Keith Miller,
The Book of Flying
(Riverhead, 2004)

The Book of Flying is the unexpectedly lovely tale of Pico -- a mild-mannered and gentle-souled librarian and poet in a city by the sea where no one reads -- who dared to love a girl who could fly. But when her attentions drift away from her landbound suitor, Pico vows to close up his library and quest for the mysterious destination far, far away where he, too, can earn his wings and fly.

This is a quest novel and lyrical fable that is pungent with the scent of old books. Miller's writing is timeless, and his story has lessons buried deep inside. There are stories within stories within stories here, each with nuggets of wisdom and hidden verse.

On his journey, Pico will have many adventures, some of them dire, some tender and some just a little heart-breaking. Pico is no intentional hero, although he is kind and honest and bold in his way. He will love a lady bandit, befriend the minotaur who guards a bridge he must cross, spend time with a scholarly rabbit and face himself in a towering castle that is the domain of a fierce, artistic cannibal.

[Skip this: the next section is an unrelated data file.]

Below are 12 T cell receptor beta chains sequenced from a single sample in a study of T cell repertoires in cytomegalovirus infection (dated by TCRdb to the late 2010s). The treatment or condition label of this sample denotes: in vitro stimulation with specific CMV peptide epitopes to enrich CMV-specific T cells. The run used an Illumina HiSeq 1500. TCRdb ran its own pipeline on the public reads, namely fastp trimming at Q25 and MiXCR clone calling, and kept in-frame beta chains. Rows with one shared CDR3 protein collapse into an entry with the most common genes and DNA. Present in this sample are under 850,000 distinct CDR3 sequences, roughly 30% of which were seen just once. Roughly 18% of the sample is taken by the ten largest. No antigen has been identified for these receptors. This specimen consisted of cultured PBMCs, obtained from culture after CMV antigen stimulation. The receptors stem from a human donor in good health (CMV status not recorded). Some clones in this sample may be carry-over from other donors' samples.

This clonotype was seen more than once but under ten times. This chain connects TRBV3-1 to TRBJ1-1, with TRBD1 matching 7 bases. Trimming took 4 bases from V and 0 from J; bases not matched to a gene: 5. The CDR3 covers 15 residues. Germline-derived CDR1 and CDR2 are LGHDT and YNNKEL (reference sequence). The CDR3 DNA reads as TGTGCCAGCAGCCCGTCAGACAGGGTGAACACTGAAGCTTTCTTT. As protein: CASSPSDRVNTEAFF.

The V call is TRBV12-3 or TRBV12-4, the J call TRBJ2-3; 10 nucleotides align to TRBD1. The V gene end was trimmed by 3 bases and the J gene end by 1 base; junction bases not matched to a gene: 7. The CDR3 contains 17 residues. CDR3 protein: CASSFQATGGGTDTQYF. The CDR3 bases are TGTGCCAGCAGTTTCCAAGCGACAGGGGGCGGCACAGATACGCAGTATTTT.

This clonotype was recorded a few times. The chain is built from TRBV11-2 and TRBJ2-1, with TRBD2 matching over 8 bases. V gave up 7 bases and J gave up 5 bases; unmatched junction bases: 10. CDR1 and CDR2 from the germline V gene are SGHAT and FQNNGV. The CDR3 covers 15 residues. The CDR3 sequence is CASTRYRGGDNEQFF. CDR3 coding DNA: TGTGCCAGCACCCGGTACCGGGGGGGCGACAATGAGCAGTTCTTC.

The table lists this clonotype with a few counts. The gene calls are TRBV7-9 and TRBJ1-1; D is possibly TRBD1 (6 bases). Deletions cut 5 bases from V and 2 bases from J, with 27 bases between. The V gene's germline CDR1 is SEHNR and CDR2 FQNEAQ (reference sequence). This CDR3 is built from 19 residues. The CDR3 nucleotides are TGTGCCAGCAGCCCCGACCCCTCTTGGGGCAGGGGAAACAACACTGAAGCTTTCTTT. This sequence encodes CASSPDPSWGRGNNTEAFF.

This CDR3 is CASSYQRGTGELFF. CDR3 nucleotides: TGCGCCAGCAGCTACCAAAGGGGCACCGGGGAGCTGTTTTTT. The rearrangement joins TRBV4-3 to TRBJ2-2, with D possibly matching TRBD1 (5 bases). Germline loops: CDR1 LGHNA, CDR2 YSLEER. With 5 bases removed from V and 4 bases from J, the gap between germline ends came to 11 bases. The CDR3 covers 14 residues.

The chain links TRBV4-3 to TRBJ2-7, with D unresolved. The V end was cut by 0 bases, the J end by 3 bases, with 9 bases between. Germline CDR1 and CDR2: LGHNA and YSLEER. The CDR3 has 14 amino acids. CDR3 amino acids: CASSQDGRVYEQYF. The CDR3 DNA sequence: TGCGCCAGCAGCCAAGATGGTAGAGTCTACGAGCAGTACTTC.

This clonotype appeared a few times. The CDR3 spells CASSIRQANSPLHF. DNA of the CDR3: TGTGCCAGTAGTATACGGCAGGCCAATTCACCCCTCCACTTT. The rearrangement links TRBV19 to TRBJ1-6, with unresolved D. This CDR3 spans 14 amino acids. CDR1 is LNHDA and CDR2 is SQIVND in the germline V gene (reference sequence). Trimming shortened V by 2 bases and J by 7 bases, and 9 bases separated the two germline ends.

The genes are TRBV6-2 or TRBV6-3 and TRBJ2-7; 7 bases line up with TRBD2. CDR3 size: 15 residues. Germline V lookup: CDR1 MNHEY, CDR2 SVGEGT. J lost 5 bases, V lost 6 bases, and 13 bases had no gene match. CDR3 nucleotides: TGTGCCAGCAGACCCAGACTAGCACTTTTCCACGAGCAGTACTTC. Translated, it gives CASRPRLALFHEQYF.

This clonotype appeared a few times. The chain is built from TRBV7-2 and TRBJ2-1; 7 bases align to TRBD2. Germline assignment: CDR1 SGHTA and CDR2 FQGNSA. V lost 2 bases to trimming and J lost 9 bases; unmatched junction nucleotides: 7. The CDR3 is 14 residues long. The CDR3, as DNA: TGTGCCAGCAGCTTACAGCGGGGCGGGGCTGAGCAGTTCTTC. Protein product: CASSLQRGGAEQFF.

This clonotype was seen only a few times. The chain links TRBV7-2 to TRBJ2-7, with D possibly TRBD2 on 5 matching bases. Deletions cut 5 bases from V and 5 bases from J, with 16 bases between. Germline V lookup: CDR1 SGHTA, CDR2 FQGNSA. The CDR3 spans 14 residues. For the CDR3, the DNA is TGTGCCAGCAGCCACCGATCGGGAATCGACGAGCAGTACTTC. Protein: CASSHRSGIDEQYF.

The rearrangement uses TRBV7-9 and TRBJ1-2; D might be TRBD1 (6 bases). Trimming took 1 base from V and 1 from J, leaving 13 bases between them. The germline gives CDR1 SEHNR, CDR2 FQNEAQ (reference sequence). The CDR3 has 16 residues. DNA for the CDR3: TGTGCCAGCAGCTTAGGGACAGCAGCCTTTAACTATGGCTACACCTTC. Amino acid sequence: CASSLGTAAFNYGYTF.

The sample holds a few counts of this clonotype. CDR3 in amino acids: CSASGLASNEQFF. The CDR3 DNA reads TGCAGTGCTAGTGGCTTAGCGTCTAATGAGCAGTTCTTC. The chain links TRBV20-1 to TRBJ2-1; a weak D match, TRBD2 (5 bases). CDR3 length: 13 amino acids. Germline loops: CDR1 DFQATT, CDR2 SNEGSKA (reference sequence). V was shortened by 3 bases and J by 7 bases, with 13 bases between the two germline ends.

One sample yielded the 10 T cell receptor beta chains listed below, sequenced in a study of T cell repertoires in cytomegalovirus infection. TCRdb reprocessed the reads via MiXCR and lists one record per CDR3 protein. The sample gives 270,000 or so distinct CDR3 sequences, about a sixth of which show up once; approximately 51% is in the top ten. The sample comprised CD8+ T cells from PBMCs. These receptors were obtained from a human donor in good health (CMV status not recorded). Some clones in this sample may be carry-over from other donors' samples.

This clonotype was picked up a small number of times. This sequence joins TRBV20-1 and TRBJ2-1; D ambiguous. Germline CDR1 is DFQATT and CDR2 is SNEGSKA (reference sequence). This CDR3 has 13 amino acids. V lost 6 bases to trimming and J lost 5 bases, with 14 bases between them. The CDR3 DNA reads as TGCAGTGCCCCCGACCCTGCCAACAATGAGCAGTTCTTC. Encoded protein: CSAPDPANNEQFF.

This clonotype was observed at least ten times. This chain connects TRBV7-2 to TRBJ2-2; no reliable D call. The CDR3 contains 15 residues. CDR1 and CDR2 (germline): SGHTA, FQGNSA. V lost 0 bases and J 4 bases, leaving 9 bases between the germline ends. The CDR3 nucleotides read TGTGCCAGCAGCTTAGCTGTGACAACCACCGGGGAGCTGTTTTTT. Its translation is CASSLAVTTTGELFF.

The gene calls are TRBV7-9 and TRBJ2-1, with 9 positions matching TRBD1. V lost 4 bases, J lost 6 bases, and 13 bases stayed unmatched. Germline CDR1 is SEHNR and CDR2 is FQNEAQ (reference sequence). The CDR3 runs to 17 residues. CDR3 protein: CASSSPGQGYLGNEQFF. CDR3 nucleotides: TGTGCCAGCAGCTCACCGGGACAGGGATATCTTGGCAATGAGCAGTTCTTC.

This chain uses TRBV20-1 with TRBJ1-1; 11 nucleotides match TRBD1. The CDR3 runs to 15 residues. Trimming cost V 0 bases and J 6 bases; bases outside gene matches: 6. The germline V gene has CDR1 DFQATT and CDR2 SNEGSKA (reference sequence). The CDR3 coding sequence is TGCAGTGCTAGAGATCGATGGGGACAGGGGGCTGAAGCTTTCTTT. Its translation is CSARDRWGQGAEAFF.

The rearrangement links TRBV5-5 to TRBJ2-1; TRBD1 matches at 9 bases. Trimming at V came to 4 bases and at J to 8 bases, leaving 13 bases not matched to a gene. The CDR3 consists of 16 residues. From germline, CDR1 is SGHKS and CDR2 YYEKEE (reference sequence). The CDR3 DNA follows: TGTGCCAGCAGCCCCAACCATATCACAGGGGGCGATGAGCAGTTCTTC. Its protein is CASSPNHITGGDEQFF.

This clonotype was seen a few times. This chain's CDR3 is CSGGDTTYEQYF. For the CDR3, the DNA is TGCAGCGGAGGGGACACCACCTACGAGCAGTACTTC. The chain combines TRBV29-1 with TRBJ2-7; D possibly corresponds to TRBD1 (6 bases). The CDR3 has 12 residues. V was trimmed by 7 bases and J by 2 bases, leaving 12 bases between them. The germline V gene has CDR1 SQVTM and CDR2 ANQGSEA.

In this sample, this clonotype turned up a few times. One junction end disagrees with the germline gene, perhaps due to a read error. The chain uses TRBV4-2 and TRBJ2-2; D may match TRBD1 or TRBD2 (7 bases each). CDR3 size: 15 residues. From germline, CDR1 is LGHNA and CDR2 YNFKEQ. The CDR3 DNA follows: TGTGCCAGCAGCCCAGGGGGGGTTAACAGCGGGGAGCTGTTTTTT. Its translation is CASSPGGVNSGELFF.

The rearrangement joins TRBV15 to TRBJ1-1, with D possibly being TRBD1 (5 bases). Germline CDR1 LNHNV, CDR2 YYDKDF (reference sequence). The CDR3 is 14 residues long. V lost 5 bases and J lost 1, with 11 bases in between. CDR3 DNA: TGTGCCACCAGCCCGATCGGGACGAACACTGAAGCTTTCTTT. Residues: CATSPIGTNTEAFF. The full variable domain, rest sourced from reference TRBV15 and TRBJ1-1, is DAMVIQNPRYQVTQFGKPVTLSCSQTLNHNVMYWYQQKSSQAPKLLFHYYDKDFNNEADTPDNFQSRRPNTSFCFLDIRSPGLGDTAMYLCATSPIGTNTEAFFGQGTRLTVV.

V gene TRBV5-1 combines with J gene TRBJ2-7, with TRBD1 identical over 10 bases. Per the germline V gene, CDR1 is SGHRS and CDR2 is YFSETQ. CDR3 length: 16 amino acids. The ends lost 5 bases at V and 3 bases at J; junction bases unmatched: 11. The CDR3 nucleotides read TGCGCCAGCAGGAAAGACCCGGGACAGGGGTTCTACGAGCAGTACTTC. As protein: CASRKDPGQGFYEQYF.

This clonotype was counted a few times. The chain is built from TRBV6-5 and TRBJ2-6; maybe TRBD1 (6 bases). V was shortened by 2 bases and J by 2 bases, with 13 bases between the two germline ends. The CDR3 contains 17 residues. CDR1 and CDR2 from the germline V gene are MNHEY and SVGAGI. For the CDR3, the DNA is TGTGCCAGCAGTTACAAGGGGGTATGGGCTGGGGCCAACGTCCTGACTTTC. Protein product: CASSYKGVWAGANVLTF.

At many turns Pico faces opportunities for great happiness -- and sacrifices them for another fleeting chance at his goal. Still, his devotion to his goal waxes and wanes, and readers may find their own interest waning at times.

But Pico's story is an absorbing one, and it is a journey worth taking -- right through to the unexpected end. The Book of Flying is a beautiful debut novel from Miller, who is hopefully hard at work on his next.

- Rambles
written by Tom Knapp
published 27 August 2005

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